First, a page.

The International Federation of Journalists (IFJ) today called upon the president and government of Kyrgyzstan to follow up quickly on the decision of the Parliament to decriminalise libel and slander.
The IFJ says that the Parliament’s decision is momentous for the region and should now lead to similar actions in all states of the former Soviet Union.
“The Parliament of Kyrgyzstan is blazing a trail for press freedom by ending the threat of imprisonment for journalists who are doing normal job,” said Rachel Cohen, IFJ Human Rights and Information Officer. “It is a signal that should be immediately converted into meaningful law by the government and the president.”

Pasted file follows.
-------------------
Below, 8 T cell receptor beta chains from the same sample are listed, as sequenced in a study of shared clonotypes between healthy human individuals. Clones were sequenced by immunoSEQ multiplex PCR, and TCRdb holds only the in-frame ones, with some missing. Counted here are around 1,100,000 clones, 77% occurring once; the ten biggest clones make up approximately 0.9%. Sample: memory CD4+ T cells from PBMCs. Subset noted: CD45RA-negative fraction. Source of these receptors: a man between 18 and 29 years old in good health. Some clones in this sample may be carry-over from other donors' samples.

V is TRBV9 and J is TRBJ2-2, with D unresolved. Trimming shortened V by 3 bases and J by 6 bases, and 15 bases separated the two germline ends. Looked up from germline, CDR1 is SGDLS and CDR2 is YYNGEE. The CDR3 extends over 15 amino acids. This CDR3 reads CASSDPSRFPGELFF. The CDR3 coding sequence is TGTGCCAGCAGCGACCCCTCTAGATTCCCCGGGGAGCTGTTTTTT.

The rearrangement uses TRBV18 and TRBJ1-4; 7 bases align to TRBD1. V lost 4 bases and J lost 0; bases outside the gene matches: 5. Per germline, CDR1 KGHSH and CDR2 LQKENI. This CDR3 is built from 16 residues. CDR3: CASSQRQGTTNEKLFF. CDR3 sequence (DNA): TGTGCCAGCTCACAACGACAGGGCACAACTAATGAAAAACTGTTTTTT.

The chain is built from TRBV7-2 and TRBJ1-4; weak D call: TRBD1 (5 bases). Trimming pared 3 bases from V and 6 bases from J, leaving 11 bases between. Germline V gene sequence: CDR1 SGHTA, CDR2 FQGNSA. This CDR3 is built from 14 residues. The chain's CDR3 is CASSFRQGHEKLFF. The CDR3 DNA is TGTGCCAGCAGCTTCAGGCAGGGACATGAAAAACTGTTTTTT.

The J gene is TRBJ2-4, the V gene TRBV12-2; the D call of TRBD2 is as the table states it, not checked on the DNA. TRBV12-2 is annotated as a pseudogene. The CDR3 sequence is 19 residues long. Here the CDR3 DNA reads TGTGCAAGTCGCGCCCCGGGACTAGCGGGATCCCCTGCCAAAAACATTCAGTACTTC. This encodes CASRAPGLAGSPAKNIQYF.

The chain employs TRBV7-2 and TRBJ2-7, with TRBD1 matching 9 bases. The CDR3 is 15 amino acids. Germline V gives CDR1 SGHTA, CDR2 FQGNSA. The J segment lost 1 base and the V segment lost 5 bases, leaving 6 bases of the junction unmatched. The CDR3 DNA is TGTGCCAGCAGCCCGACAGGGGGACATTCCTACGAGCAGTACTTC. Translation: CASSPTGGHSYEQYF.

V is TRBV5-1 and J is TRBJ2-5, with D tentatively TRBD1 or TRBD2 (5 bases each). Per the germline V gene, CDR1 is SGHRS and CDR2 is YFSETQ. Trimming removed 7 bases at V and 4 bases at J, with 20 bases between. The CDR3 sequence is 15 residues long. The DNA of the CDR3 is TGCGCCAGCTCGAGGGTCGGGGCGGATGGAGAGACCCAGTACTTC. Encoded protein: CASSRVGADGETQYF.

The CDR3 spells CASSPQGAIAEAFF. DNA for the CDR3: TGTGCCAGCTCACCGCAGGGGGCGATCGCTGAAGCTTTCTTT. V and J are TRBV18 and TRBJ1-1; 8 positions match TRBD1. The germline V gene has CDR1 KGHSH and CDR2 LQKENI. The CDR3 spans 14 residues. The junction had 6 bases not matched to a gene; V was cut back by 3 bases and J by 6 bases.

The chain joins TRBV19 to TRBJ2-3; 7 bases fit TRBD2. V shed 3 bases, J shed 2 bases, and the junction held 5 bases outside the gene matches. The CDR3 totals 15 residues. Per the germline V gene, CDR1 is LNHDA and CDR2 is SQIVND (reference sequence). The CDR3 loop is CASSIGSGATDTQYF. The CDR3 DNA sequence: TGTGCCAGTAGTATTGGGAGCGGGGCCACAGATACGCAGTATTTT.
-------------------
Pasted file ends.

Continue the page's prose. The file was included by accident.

On Monday Kyrgyzstan’s parliament approved a proposal to remove two articles on libel and slander from its criminal code, according to press reports. The proposal will have to get final Parliamentary approval and then approval from the president before it takes effect.
According to reports, Kyrgyzstan President Kurmanbek Bakiyev's has recently taken another step to increase media freedom. On Sunday he withdrew his objections to turning the country’s state radio and TV stations into a public service broadcaster.
The IFJ has a global campaign for the decriminalisation of defamation. Recent success has also come in Cambodia, where earlier this week, the Cambodian National Assembly voted to decriminalise its own laws regarding defamation.
For more information contact the IFJ at 32 2 235 2207
The IFJ represents over 500,000 journalists in more than 100 countries worldwide